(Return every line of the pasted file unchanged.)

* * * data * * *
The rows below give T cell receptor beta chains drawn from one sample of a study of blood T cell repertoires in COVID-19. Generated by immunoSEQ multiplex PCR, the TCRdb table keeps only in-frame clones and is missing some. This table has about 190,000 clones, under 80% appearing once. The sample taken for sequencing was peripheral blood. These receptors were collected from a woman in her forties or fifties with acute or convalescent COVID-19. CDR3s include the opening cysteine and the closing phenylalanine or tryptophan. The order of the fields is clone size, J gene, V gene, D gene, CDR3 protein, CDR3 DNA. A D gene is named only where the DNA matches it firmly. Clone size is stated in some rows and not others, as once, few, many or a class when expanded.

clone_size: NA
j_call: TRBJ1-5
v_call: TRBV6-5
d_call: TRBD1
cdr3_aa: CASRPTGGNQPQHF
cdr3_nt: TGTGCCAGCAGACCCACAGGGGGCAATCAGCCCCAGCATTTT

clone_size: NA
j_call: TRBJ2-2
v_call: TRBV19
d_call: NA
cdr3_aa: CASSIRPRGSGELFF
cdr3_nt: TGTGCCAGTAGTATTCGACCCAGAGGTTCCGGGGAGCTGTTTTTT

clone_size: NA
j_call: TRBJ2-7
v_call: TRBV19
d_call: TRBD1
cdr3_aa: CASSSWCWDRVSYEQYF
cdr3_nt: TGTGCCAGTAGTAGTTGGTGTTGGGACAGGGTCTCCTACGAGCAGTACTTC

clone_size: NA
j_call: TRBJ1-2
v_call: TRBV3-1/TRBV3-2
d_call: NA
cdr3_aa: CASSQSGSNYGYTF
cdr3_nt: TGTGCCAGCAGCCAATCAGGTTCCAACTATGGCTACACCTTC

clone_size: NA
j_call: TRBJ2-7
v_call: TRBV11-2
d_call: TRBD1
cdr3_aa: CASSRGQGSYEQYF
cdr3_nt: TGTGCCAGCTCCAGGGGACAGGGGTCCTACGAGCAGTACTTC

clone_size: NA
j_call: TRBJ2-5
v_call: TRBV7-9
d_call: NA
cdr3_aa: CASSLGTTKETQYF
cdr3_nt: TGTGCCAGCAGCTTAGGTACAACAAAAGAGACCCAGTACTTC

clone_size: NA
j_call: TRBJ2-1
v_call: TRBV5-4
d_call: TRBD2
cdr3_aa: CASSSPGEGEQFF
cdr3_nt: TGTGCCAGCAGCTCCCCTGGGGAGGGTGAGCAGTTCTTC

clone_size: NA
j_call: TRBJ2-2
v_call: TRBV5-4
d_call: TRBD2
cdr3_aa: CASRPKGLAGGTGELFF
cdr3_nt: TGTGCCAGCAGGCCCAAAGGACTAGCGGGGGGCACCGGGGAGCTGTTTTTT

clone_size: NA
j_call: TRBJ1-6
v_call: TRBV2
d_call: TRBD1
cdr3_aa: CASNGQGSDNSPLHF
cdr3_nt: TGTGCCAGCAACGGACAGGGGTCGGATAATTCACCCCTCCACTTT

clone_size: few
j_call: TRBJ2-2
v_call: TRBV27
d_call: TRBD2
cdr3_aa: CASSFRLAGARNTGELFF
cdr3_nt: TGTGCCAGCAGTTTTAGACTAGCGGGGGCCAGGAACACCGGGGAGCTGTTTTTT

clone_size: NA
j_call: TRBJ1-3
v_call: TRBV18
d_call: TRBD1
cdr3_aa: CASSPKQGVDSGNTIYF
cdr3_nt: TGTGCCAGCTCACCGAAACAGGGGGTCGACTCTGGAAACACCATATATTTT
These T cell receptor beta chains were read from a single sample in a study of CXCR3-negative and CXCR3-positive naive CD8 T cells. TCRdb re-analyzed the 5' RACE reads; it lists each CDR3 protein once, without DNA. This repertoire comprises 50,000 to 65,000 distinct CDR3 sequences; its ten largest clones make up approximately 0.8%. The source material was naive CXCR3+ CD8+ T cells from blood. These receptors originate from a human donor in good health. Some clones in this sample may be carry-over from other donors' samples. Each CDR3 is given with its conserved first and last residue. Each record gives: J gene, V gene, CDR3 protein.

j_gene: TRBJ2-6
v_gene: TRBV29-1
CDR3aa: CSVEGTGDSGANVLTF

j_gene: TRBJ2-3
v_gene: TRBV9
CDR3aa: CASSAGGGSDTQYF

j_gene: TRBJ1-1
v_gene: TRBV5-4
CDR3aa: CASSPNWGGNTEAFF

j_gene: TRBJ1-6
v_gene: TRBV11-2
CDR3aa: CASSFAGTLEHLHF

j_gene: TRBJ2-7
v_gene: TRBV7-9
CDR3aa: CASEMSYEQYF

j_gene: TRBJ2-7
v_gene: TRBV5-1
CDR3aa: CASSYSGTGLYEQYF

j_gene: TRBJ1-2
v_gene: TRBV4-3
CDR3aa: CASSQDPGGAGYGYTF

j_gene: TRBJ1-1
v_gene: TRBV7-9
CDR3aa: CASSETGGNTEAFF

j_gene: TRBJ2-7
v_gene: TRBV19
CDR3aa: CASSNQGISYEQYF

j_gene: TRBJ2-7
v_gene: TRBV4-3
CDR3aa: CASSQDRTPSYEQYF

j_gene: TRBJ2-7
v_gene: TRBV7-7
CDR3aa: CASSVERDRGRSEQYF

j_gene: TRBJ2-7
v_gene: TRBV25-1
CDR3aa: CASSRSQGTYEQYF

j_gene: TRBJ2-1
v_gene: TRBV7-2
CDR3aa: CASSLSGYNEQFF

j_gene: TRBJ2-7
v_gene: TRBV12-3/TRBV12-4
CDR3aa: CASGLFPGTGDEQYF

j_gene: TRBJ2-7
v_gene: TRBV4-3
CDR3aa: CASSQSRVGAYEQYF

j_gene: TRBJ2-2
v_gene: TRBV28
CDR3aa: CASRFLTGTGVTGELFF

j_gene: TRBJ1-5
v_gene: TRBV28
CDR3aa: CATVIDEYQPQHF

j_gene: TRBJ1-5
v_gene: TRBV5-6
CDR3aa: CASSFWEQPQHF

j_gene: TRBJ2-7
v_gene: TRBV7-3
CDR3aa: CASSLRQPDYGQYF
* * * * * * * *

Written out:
The rows below give T cell receptor beta chains drawn from one sample of a study of blood T cell repertoires in COVID-19. Generated by immunoSEQ multiplex PCR, the TCRdb table keeps only in-frame clones and is missing some. This table has about 190,000 clones, under 80% appearing once. The sample taken for sequencing was peripheral blood. These receptors were collected from a woman in her forties or fifties with acute or convalescent COVID-19. CDR3s include the opening cysteine and the closing phenylalanine or tryptophan. The order of the fields is clone size, J gene, V gene, D gene, CDR3 protein, CDR3 DNA. A D gene is named only where the DNA matches it firmly. Clone size is stated in some rows and not others, as once, few, many or a class when expanded.

clone_size: NA
j_call: TRBJ1-5
v_call: TRBV6-5
d_call: TRBD1
cdr3_aa: CASRPTGGNQPQHF
cdr3_nt: TGTGCCAGCAGACCCACAGGGGGCAATCAGCCCCAGCATTTT

clone_size: NA
j_call: TRBJ2-2
v_call: TRBV19
d_call: NA
cdr3_aa: CASSIRPRGSGELFF
cdr3_nt: TGTGCCAGTAGTATTCGACCCAGAGGTTCCGGGGAGCTGTTTTTT

clone_size: NA
j_call: TRBJ2-7
v_call: TRBV19
d_call: TRBD1
cdr3_aa: CASSSWCWDRVSYEQYF
cdr3_nt: TGTGCCAGTAGTAGTTGGTGTTGGGACAGGGTCTCCTACGAGCAGTACTTC

clone_size: NA
j_call: TRBJ1-2
v_call: TRBV3-1/TRBV3-2
d_call: NA
cdr3_aa: CASSQSGSNYGYTF
cdr3_nt: TGTGCCAGCAGCCAATCAGGTTCCAACTATGGCTACACCTTC

clone_size: NA
j_call: TRBJ2-7
v_call: TRBV11-2
d_call: TRBD1
cdr3_aa: CASSRGQGSYEQYF
cdr3_nt: TGTGCCAGCTCCAGGGGACAGGGGTCCTACGAGCAGTACTTC

clone_size: NA
j_call: TRBJ2-5
v_call: TRBV7-9
d_call: NA
cdr3_aa: CASSLGTTKETQYF
cdr3_nt: TGTGCCAGCAGCTTAGGTACAACAAAAGAGACCCAGTACTTC

clone_size: NA
j_call: TRBJ2-1
v_call: TRBV5-4
d_call: TRBD2
cdr3_aa: CASSSPGEGEQFF
cdr3_nt: TGTGCCAGCAGCTCCCCTGGGGAGGGTGAGCAGTTCTTC

clone_size: NA
j_call: TRBJ2-2
v_call: TRBV5-4
d_call: TRBD2
cdr3_aa: CASRPKGLAGGTGELFF
cdr3_nt: TGTGCCAGCAGGCCCAAAGGACTAGCGGGGGGCACCGGGGAGCTGTTTTTT

clone_size: NA
j_call: TRBJ1-6
v_call: TRBV2
d_call: TRBD1
cdr3_aa: CASNGQGSDNSPLHF
cdr3_nt: TGTGCCAGCAACGGACAGGGGTCGGATAATTCACCCCTCCACTTT

clone_size: few
j_call: TRBJ2-2
v_call: TRBV27
d_call: TRBD2
cdr3_aa: CASSFRLAGARNTGELFF
cdr3_nt: TGTGCCAGCAGTTTTAGACTAGCGGGGGCCAGGAACACCGGGGAGCTGTTTTTT

clone_size: NA
j_call: TRBJ1-3
v_call: TRBV18
d_call: TRBD1
cdr3_aa: CASSPKQGVDSGNTIYF
cdr3_nt: TGTGCCAGCTCACCGAAACAGGGGGTCGACTCTGGAAACACCATATATTTT
These T cell receptor beta chains were read from a single sample in a study of CXCR3-negative and CXCR3-positive naive CD8 T cells. TCRdb re-analyzed the 5' RACE reads; it lists each CDR3 protein once, without DNA. This repertoire comprises 50,000 to 65,000 distinct CDR3 sequences; its ten largest clones make up approximately 0.8%. The source material was naive CXCR3+ CD8+ T cells from blood. These receptors originate from a human donor in good health. Some clones in this sample may be carry-over from other donors' samples. Each CDR3 is given with its conserved first and last residue. Each record gives: J gene, V gene, CDR3 protein.

j_gene: TRBJ2-6
v_gene: TRBV29-1
CDR3aa: CSVEGTGDSGANVLTF

j_gene: TRBJ2-3
v_gene: TRBV9
CDR3aa: CASSAGGGSDTQYF

j_gene: TRBJ1-1
v_gene: TRBV5-4
CDR3aa: CASSPNWGGNTEAFF

j_gene: TRBJ1-6
v_gene: TRBV11-2
CDR3aa: CASSFAGTLEHLHF

j_gene: TRBJ2-7
v_gene: TRBV7-9
CDR3aa: CASEMSYEQYF

j_gene: TRBJ2-7
v_gene: TRBV5-1
CDR3aa: CASSYSGTGLYEQYF

j_gene: TRBJ1-2
v_gene: TRBV4-3
CDR3aa: CASSQDPGGAGYGYTF

j_gene: TRBJ1-1
v_gene: TRBV7-9
CDR3aa: CASSETGGNTEAFF

j_gene: TRBJ2-7
v_gene: TRBV19
CDR3aa: CASSNQGISYEQYF

j_gene: TRBJ2-7
v_gene: TRBV4-3
CDR3aa: CASSQDRTPSYEQYF

j_gene: TRBJ2-7
v_gene: TRBV7-7
CDR3aa: CASSVERDRGRSEQYF

j_gene: TRBJ2-7
v_gene: TRBV25-1
CDR3aa: CASSRSQGTYEQYF

j_gene: TRBJ2-1
v_gene: TRBV7-2
CDR3aa: CASSLSGYNEQFF

j_gene: TRBJ2-7
v_gene: TRBV12-3/TRBV12-4
CDR3aa: CASGLFPGTGDEQYF

j_gene: TRBJ2-7
v_gene: TRBV4-3
CDR3aa: CASSQSRVGAYEQYF

j_gene: TRBJ2-2
v_gene: TRBV28
CDR3aa: CASRFLTGTGVTGELFF

j_gene: TRBJ1-5
v_gene: TRBV28
CDR3aa: CATVIDEYQPQHF

j_gene: TRBJ1-5
v_gene: TRBV5-6
CDR3aa: CASSFWEQPQHF

j_gene: TRBJ2-7
v_gene: TRBV7-3
CDR3aa: CASSLRQPDYGQYF